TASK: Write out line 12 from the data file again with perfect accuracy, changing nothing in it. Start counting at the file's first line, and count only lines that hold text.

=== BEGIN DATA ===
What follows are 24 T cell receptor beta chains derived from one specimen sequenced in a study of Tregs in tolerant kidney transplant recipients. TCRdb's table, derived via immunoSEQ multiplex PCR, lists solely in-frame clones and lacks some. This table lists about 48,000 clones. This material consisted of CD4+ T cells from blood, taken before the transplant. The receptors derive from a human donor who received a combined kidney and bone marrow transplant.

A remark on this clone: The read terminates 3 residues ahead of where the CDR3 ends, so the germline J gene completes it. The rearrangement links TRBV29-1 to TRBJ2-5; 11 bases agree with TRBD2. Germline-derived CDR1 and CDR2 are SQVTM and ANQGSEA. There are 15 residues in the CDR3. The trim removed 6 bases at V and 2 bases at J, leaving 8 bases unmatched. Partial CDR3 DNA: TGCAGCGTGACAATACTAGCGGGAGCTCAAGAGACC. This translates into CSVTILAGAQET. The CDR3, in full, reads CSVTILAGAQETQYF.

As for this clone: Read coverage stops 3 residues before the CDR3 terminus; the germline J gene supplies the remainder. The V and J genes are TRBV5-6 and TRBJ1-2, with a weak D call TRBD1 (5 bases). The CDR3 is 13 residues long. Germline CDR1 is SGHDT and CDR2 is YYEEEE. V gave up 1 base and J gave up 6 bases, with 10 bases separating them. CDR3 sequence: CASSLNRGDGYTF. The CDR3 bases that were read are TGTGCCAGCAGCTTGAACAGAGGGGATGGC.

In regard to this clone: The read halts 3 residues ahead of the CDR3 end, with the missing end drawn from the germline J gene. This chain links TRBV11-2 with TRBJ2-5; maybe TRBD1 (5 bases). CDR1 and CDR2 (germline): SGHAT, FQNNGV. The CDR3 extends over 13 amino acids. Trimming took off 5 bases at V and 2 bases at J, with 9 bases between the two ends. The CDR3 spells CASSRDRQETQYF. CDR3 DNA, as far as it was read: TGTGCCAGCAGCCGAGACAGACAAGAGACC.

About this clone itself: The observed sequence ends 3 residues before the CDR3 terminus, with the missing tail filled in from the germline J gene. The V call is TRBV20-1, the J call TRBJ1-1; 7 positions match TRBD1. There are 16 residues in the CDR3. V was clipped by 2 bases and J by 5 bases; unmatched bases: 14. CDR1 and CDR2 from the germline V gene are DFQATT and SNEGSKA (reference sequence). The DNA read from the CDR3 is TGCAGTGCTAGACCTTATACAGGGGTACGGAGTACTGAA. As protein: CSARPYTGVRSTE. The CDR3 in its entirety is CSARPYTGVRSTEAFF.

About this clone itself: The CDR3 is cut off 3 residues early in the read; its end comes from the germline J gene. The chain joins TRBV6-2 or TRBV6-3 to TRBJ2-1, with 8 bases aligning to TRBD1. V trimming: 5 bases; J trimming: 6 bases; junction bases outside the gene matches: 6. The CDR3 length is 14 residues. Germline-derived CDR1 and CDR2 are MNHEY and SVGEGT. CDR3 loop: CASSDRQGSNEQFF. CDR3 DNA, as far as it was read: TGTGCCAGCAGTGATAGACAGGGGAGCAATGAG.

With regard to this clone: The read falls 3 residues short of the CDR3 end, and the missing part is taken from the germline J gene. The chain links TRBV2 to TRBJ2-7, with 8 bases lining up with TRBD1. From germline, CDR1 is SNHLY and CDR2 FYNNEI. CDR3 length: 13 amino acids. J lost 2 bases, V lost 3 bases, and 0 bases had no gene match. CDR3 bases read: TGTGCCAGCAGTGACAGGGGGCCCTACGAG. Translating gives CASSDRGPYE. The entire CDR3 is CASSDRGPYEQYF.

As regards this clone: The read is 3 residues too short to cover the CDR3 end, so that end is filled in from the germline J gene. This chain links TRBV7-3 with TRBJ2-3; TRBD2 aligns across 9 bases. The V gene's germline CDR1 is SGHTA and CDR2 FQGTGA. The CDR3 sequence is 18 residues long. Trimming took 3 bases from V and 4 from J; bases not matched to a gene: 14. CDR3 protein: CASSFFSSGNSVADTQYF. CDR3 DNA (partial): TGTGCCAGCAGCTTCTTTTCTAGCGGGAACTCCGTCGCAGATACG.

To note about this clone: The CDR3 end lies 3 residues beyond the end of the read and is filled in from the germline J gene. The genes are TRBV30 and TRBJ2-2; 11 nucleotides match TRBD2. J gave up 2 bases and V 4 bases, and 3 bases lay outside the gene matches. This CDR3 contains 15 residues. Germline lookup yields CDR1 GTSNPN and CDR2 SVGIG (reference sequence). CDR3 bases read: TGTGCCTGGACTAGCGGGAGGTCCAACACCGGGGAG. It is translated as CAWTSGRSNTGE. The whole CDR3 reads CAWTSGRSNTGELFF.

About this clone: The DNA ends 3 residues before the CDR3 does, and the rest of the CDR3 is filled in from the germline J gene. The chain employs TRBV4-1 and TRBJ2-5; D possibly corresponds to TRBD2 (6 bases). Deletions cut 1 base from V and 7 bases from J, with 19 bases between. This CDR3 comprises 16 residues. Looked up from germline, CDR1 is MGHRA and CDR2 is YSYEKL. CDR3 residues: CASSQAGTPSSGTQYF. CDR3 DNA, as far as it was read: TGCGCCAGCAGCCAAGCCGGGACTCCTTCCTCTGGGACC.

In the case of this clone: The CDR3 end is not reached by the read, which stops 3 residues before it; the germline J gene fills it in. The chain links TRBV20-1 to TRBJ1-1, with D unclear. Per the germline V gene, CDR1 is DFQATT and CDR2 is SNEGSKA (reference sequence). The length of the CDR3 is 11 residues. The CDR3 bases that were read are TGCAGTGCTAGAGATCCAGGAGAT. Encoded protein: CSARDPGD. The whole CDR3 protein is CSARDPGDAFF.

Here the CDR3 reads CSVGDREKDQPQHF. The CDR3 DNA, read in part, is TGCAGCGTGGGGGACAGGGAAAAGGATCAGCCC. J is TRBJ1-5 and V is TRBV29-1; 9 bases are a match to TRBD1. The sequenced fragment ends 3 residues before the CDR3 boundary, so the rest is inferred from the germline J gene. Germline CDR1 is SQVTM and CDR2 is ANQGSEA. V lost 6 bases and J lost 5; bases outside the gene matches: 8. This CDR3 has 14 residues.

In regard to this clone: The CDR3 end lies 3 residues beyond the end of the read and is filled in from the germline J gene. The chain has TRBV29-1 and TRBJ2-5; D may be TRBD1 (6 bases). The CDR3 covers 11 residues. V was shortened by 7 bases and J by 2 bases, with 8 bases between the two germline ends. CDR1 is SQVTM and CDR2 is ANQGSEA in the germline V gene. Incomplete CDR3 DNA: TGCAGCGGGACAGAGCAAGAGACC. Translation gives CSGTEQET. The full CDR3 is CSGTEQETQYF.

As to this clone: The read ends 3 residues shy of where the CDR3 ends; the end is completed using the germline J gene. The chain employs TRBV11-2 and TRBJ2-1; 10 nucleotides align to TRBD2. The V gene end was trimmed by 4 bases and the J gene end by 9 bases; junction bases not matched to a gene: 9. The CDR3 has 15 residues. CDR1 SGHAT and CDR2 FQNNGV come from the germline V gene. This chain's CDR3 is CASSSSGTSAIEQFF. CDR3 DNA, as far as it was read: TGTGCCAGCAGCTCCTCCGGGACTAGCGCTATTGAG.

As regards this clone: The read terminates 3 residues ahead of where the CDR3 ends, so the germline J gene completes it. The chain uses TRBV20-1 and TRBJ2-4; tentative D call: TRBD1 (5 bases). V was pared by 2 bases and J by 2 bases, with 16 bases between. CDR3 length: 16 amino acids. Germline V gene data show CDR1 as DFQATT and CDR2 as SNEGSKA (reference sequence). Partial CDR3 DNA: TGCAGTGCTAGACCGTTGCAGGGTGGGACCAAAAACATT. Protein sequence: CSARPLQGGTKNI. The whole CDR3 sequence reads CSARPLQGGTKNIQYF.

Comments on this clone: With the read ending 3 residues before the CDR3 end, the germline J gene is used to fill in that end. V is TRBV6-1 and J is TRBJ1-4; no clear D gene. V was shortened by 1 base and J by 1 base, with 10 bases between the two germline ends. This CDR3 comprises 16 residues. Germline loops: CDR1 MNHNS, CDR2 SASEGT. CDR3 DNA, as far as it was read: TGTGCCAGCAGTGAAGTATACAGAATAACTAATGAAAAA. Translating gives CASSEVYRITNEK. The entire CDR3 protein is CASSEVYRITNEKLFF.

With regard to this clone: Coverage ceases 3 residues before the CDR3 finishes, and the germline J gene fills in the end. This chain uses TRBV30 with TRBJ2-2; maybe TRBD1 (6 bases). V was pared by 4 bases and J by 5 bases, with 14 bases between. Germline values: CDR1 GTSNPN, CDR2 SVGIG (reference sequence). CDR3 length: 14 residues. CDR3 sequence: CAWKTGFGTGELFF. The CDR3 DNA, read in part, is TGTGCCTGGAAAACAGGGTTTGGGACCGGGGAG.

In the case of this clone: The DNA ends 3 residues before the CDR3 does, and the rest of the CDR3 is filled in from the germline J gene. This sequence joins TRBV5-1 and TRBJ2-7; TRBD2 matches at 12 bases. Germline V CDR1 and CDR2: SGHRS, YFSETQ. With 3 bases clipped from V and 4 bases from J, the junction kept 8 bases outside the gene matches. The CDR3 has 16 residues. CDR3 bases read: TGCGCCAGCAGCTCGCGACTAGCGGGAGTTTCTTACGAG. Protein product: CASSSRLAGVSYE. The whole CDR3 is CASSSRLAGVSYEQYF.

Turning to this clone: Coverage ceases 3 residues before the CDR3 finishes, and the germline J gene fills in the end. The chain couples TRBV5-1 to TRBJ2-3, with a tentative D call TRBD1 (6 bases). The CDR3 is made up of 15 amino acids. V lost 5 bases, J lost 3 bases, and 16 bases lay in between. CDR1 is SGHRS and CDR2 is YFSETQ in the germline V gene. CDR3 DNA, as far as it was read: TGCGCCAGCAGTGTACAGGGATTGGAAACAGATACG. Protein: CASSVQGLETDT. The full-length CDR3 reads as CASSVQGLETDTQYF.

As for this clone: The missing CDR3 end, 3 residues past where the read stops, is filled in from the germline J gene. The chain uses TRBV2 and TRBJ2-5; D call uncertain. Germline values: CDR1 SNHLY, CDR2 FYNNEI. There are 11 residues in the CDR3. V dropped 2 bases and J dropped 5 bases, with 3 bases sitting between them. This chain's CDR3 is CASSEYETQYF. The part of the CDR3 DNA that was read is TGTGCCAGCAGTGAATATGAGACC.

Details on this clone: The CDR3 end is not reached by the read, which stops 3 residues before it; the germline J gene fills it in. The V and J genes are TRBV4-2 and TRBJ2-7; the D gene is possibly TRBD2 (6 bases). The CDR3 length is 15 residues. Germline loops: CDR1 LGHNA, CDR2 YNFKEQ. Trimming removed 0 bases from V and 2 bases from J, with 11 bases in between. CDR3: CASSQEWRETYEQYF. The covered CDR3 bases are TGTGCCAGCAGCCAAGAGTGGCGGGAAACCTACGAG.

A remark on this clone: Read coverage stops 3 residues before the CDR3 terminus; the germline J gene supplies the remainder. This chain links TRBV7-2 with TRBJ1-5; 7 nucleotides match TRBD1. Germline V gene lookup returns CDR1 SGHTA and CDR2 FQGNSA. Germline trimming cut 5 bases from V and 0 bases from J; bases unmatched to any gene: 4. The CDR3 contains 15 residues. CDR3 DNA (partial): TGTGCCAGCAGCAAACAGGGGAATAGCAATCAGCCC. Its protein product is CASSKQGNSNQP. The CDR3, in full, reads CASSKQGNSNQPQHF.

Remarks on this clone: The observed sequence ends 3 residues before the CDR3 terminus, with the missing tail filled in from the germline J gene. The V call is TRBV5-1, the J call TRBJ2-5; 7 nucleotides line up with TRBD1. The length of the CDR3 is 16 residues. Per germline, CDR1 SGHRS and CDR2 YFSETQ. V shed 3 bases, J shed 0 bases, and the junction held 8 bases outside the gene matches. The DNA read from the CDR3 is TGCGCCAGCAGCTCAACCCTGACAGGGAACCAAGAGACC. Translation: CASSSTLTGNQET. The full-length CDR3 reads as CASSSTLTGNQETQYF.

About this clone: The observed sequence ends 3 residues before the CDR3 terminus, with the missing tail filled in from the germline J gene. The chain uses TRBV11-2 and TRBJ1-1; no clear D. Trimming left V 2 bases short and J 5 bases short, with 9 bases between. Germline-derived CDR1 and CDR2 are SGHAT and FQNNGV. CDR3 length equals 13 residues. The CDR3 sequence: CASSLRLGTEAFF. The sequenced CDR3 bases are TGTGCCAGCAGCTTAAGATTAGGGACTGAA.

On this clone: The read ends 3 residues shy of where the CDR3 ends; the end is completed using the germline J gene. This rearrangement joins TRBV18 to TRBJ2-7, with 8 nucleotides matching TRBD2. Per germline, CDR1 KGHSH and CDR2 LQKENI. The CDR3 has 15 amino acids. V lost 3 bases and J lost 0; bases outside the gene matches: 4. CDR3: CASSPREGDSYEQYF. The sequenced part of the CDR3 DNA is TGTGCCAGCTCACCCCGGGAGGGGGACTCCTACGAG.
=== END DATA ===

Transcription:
Here the CDR3 reads CSVGDREKDQPQHF. The CDR3 DNA, read in part, is TGCAGCGTGGGGGACAGGGAAAAGGATCAGCCC. J is TRBJ1-5 and V is TRBV29-1; 9 bases are a match to TRBD1. The sequenced fragment ends 3 residues before the CDR3 boundary, so the rest is inferred from the germline J gene. Germline CDR1 is SQVTM and CDR2 is ANQGSEA. V lost 6 bases and J lost 5; bases outside the gene matches: 8. This CDR3 has 14 residues.